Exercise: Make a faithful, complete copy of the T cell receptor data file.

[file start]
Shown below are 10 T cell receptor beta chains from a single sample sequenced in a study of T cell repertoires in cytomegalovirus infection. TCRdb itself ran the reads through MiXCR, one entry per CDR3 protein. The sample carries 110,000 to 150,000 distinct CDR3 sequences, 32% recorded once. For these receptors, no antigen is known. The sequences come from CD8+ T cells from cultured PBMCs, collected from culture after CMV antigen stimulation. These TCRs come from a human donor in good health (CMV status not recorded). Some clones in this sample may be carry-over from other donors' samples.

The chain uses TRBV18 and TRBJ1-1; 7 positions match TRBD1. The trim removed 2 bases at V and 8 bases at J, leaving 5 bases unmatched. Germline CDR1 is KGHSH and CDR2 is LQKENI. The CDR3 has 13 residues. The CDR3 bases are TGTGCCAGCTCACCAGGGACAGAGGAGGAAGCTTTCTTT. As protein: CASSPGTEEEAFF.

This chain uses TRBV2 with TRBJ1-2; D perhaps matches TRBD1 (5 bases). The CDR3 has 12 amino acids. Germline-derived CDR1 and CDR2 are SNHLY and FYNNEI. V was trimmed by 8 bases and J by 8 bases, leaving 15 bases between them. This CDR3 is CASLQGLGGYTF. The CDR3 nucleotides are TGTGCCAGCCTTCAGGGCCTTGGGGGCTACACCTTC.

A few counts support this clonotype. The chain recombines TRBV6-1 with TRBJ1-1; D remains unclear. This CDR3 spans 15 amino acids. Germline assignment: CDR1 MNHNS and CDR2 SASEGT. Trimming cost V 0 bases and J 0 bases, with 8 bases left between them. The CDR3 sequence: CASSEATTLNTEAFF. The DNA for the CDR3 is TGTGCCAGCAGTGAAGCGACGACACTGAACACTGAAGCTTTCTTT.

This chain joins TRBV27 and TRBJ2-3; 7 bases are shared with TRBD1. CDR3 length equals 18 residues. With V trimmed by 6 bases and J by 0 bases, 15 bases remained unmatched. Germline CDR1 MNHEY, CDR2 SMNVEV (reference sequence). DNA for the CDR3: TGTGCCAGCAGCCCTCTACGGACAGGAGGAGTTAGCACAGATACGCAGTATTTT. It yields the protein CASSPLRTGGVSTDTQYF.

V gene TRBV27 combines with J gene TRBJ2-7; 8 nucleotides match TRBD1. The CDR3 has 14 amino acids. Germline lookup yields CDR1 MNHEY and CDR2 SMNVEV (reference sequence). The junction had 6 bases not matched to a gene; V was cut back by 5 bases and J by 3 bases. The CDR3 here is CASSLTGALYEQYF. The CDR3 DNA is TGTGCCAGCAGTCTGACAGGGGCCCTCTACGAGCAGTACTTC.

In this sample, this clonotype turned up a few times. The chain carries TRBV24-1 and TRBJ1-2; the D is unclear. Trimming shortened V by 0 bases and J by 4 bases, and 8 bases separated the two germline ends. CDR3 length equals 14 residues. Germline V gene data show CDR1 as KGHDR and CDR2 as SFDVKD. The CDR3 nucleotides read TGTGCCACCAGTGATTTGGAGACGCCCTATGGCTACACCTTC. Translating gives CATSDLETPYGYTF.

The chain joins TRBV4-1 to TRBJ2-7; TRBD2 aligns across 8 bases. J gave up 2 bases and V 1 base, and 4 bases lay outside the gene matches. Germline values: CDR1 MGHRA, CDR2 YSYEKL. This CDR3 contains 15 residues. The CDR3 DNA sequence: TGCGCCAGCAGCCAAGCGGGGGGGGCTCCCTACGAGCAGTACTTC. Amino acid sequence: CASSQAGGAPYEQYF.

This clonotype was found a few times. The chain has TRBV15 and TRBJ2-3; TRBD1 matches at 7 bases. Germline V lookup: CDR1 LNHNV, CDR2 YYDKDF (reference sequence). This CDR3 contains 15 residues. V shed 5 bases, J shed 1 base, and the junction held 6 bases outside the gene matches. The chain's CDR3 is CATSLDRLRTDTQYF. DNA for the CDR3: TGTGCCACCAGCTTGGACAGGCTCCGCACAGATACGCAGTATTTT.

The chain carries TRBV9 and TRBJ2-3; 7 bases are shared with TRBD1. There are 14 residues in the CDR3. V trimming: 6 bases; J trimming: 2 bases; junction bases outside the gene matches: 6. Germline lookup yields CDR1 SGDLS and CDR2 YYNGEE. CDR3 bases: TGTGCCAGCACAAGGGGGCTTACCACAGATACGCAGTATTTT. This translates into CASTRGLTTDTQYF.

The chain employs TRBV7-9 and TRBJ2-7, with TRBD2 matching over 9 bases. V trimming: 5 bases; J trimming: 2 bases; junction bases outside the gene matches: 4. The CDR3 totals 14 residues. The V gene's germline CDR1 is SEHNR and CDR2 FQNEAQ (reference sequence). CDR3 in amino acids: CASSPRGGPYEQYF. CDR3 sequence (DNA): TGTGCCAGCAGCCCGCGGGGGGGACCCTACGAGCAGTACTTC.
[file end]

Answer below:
Shown below are 10 T cell receptor beta chains from a single sample sequenced in a study of T cell repertoires in cytomegalovirus infection. TCRdb itself ran the reads through MiXCR, one entry per CDR3 protein. The sample carries 110,000 to 150,000 distinct CDR3 sequences, 32% recorded once. For these receptors, no antigen is known. The sequences come from CD8+ T cells from cultured PBMCs, collected from culture after CMV antigen stimulation. These TCRs come from a human donor in good health (CMV status not recorded). Some clones in this sample may be carry-over from other donors' samples.

The chain uses TRBV18 and TRBJ1-1; 7 positions match TRBD1. The trim removed 2 bases at V and 8 bases at J, leaving 5 bases unmatched. Germline CDR1 is KGHSH and CDR2 is LQKENI. The CDR3 has 13 residues. The CDR3 bases are TGTGCCAGCTCACCAGGGACAGAGGAGGAAGCTTTCTTT. As protein: CASSPGTEEEAFF.

This chain uses TRBV2 with TRBJ1-2; D perhaps matches TRBD1 (5 bases). The CDR3 has 12 amino acids. Germline-derived CDR1 and CDR2 are SNHLY and FYNNEI. V was trimmed by 8 bases and J by 8 bases, leaving 15 bases between them. This CDR3 is CASLQGLGGYTF. The CDR3 nucleotides are TGTGCCAGCCTTCAGGGCCTTGGGGGCTACACCTTC.

A few counts support this clonotype. The chain recombines TRBV6-1 with TRBJ1-1; D remains unclear. This CDR3 spans 15 amino acids. Germline assignment: CDR1 MNHNS and CDR2 SASEGT. Trimming cost V 0 bases and J 0 bases, with 8 bases left between them. The CDR3 sequence: CASSEATTLNTEAFF. The DNA for the CDR3 is TGTGCCAGCAGTGAAGCGACGACACTGAACACTGAAGCTTTCTTT.

This chain joins TRBV27 and TRBJ2-3; 7 bases are shared with TRBD1. CDR3 length equals 18 residues. With V trimmed by 6 bases and J by 0 bases, 15 bases remained unmatched. Germline CDR1 MNHEY, CDR2 SMNVEV (reference sequence). DNA for the CDR3: TGTGCCAGCAGCCCTCTACGGACAGGAGGAGTTAGCACAGATACGCAGTATTTT. It yields the protein CASSPLRTGGVSTDTQYF.

V gene TRBV27 combines with J gene TRBJ2-7; 8 nucleotides match TRBD1. The CDR3 has 14 amino acids. Germline lookup yields CDR1 MNHEY and CDR2 SMNVEV (reference sequence). The junction had 6 bases not matched to a gene; V was cut back by 5 bases and J by 3 bases. The CDR3 here is CASSLTGALYEQYF. The CDR3 DNA is TGTGCCAGCAGTCTGACAGGGGCCCTCTACGAGCAGTACTTC.

In this sample, this clonotype turned up a few times. The chain carries TRBV24-1 and TRBJ1-2; the D is unclear. Trimming shortened V by 0 bases and J by 4 bases, and 8 bases separated the two germline ends. CDR3 length equals 14 residues. Germline V gene data show CDR1 as KGHDR and CDR2 as SFDVKD. The CDR3 nucleotides read TGTGCCACCAGTGATTTGGAGACGCCCTATGGCTACACCTTC. Translating gives CATSDLETPYGYTF.

The chain joins TRBV4-1 to TRBJ2-7; TRBD2 aligns across 8 bases. J gave up 2 bases and V 1 base, and 4 bases lay outside the gene matches. Germline values: CDR1 MGHRA, CDR2 YSYEKL. This CDR3 contains 15 residues. The CDR3 DNA sequence: TGCGCCAGCAGCCAAGCGGGGGGGGCTCCCTACGAGCAGTACTTC. Amino acid sequence: CASSQAGGAPYEQYF.

This clonotype was found a few times. The chain has TRBV15 and TRBJ2-3; TRBD1 matches at 7 bases. Germline V lookup: CDR1 LNHNV, CDR2 YYDKDF (reference sequence). This CDR3 contains 15 residues. V shed 5 bases, J shed 1 base, and the junction held 6 bases outside the gene matches. The chain's CDR3 is CATSLDRLRTDTQYF. DNA for the CDR3: TGTGCCACCAGCTTGGACAGGCTCCGCACAGATACGCAGTATTTT.

The chain carries TRBV9 and TRBJ2-3; 7 bases are shared with TRBD1. There are 14 residues in the CDR3. V trimming: 6 bases; J trimming: 2 bases; junction bases outside the gene matches: 6. Germline lookup yields CDR1 SGDLS and CDR2 YYNGEE. CDR3 bases: TGTGCCAGCACAAGGGGGCTTACCACAGATACGCAGTATTTT. This translates into CASTRGLTTDTQYF.

The chain employs TRBV7-9 and TRBJ2-7, with TRBD2 matching over 9 bases. V trimming: 5 bases; J trimming: 2 bases; junction bases outside the gene matches: 4. The CDR3 totals 14 residues. The V gene's germline CDR1 is SEHNR and CDR2 FQNEAQ (reference sequence). CDR3 in amino acids: CASSPRGGPYEQYF. CDR3 sequence (DNA): TGTGCCAGCAGCCCGCGGGGGGGACCCTACGAGCAGTACTTC.